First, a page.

To Mr Justin Hawkins,
Criminal Cases Review Commission.
27th April 2009
Dear Mr Hawkins
Re: Michael Stone Application
Further to my recent letter to the Commission regarding this case, we would just like to add one point which ought to be considered from the point of view of commonsense, rather than perhaps a legal perspective, not least because this case if left unchallenged has important ramifications for the way serious crimes are prosecuted in this country.
Mr Stone's conviction for murder, which is the most serious criminal offence known to the law, rests paradoxically not upon any conclusive evidence worthy of supporting a conviction for such a crime, but solely upon the word of a proven and self-avowed liar - namely the evidence provided by Mr Damien Daley, the chief prosecution witness.
Should Mr Damien Daley ever renounce the evidence he gave at trial and admit that he had simply told the jury "a pack of lies" - nobody would be any the wiser as to whether Mr Stone had really committed the crime. This seems an affront to the sense of justice, and is not much different from calling any proven liar to court to testify that "the defendant admitted he did it", in order to secure a conviction for murder, or indeed any other crime.
It is in the public interest to stop this type of prosecution which invariably depend on jail confessions, but could just as easily apply to confessions voluntarily made, which simply reflect facts that are already in the public domain.
From a legal point of view in drafting a possible ground of appeal, we would venture to suggest that where the points of detail found in a confession are admitted to be in the public domain, the judge ought to be required to give a warning to the jury that only if they are able to accept that the confession was made by the defendent voluntarily should they proceed to consider whether the defendant is in fact guilty of the crime.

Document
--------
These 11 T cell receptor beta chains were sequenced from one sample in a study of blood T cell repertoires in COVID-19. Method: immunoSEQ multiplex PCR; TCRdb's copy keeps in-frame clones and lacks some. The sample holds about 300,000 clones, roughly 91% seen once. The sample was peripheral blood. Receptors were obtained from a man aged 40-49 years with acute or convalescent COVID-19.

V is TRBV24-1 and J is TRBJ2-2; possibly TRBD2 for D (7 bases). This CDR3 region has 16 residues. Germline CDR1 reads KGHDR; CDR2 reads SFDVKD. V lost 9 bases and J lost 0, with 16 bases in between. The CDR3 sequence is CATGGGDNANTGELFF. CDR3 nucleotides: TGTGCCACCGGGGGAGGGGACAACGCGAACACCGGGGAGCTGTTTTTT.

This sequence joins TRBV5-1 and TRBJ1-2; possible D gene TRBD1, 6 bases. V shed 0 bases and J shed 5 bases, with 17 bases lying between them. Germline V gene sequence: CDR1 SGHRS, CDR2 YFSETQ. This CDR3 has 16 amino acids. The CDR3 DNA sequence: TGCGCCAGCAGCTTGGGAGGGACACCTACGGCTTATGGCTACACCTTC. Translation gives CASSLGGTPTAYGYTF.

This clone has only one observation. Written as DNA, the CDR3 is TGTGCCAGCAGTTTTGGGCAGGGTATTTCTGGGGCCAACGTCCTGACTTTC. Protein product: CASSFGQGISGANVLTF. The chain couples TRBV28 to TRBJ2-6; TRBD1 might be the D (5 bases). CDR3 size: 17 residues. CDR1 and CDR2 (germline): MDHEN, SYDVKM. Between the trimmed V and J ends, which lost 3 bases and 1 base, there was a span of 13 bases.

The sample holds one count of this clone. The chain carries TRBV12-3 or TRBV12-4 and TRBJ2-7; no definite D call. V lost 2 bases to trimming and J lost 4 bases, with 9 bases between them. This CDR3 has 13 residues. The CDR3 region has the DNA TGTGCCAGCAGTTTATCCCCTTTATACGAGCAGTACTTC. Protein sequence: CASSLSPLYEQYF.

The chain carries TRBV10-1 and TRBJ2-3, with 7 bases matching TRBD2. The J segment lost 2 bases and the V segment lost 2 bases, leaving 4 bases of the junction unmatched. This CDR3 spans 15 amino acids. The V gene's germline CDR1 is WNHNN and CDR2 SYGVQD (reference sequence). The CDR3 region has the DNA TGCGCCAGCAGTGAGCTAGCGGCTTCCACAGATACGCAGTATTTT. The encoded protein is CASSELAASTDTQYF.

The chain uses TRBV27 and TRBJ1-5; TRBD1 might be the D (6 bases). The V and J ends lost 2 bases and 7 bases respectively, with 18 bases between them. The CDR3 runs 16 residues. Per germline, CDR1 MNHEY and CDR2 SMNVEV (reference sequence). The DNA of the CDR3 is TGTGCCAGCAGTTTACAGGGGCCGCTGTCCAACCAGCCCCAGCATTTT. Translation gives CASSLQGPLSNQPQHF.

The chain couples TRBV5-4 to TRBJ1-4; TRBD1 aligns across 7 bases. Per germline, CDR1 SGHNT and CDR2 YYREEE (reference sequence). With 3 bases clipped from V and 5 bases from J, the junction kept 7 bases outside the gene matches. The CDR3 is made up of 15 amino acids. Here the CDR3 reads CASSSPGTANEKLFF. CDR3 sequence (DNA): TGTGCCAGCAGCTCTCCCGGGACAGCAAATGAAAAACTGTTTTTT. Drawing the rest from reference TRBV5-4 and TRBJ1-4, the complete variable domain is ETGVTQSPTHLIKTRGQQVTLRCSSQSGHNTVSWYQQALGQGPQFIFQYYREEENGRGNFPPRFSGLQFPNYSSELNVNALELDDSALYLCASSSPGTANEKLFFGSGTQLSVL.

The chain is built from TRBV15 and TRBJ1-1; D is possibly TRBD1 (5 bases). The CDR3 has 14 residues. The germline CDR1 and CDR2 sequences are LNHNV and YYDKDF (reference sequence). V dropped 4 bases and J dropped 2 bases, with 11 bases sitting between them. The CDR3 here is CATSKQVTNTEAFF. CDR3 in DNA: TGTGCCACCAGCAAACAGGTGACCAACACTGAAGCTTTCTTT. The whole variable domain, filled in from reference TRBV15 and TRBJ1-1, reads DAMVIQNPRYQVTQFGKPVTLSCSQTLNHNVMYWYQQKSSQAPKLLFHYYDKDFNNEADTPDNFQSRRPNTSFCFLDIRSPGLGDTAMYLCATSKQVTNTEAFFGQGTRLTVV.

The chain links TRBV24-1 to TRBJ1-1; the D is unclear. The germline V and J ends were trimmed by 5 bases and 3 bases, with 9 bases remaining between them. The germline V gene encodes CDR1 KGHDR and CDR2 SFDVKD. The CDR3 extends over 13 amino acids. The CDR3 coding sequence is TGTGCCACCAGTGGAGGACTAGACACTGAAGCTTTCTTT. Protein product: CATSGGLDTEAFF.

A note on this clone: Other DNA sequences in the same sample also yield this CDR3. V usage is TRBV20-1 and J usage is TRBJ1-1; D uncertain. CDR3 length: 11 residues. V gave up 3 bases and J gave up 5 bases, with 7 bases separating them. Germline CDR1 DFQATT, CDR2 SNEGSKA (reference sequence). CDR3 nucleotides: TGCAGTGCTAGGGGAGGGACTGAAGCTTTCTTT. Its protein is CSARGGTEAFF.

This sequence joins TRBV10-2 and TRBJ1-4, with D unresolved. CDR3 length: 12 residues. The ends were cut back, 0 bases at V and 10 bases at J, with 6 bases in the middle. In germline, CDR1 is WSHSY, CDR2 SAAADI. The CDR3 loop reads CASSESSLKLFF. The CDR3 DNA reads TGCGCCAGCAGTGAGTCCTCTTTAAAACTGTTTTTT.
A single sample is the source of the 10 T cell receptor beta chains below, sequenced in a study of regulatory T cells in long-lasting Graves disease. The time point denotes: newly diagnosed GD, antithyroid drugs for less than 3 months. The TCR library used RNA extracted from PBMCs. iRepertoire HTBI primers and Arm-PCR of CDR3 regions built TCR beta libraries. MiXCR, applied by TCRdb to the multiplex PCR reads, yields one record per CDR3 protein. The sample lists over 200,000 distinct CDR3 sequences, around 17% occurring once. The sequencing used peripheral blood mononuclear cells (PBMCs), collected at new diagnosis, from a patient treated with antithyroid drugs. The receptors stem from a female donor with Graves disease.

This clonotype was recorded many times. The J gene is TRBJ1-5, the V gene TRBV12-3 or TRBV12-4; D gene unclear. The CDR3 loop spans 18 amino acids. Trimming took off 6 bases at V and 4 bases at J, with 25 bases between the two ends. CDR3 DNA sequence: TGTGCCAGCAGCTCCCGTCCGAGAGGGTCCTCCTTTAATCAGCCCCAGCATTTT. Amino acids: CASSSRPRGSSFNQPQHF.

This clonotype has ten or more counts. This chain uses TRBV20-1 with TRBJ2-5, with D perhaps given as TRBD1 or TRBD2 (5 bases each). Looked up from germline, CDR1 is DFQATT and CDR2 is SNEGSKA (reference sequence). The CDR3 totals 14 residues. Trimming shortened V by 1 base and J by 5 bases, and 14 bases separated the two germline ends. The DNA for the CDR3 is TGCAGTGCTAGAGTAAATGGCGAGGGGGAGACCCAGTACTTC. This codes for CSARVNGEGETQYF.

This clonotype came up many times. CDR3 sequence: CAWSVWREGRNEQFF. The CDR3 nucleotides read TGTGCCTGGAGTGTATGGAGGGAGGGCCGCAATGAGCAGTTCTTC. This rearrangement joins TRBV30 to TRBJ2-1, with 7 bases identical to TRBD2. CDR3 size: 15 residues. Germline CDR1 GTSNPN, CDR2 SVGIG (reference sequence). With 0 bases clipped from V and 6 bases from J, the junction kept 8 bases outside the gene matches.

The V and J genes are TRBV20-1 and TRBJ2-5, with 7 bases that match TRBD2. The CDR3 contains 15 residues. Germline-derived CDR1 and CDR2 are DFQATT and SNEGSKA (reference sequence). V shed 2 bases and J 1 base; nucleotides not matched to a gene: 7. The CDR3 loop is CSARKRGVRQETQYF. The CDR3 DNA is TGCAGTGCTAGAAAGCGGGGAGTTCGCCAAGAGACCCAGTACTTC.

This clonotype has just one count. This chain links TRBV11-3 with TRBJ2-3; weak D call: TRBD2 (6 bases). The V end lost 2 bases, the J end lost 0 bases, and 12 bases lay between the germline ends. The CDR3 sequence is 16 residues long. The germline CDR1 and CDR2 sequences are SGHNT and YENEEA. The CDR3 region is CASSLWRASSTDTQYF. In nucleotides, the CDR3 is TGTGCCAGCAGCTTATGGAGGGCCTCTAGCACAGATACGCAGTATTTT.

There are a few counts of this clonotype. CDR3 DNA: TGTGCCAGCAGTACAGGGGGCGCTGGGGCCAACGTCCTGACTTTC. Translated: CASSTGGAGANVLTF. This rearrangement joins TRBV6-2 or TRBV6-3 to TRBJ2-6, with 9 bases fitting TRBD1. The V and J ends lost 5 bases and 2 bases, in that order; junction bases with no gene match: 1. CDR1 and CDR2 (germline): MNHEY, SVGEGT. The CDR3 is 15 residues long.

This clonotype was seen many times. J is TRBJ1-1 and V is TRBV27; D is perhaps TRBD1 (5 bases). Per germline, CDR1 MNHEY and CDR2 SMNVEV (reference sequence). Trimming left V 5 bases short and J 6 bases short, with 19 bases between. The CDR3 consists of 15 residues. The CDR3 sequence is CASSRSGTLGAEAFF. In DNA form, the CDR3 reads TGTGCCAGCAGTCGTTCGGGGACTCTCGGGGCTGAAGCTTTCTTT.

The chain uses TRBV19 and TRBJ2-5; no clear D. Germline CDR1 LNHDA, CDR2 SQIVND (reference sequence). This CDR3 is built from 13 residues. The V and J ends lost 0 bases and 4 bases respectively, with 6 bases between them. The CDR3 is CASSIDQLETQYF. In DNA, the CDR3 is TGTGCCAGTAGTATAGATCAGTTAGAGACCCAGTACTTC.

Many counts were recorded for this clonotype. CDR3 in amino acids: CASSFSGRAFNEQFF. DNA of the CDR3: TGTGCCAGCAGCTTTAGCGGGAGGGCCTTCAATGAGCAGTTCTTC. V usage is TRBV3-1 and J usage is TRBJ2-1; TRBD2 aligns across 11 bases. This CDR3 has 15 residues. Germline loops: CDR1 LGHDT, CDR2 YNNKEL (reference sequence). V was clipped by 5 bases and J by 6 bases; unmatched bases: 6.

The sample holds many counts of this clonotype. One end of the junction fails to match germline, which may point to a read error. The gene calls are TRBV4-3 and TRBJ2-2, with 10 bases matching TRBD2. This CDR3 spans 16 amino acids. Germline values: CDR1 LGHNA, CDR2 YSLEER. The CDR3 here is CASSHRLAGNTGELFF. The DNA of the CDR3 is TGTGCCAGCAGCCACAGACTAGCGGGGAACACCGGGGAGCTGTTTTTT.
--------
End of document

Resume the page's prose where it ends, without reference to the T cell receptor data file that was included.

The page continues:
When a defendant denies having confessed, as in this case, the judge ought to be required to give a direction on lies, as when a defendant deliberately lies for various motives which may not necessarily represent an attempt to conceal guilt in respect to a crime. Judges are legally bound to convey a warning to the jury about the probative value of lies, in order to avoid a miscarriage of justice simply because the jury considers a lie to be conclusive of guilt.
In this case, the jury evidently found that Mr Stone had lied about giving a confession to Damien Daley, and it could be surmised in the absence of a suitable judge's warning that the jury then took this lie to be indicative of guilt in respect to the crime charged.
The Court of Appeal in reviewing the decision of the lower court on a referral from the CCRC might well decide that they cannot be sure whether the jury would have reached the same verdict had they been given a direction on lies.
Mr Stone's denial of speaking to Mr Daley evidently featured prominently in the jury's deliberations, as they requested to visit the actual cell in which Mr Stone was remanded, to determine whether he could have made a confession through a gap in the wall, as Mr Daley was claiming. They would have been prompted to take this course of action because the prosecutor Mr Nigel Sweeney had specifically open his case on the basis that he "had to make them sure that Mr Stone had confessed." That is why the jury no doubt decided that they had to visit the prison cell to hear for themselves whether it was possible for a conversation to be conducted through a gap between the wall and the heating pipe.
The opening statement by the prosecution was however clearly misleading, because it amounted to saying that if the jury found that Mr Stone had made the confession, as contended by the prosecution, then he must necessarily be found guilty.
This would have been a manifestly wrong conclusion to draw in law and in fact, and coming from the prosecutor while remaining uncorrected by the judge, would have led the jury to believe that they had only to be satisfied that the confession took place in order to establish guilt.
The lack of an appropriate direction on lying and a correction of the prosecution's opening statement, which would have conveyed a misleading impression to the jury as to what they were required to determine in order to establish guilt, may provide a valid ground of appeal.
Please convey the contents of this email to Mr Miles Trent who is considering Mr Stone's application, as we are anxious to ensure that the Commission is apprised of all the facts in order to arrive at a considered view as to whether to make a referral.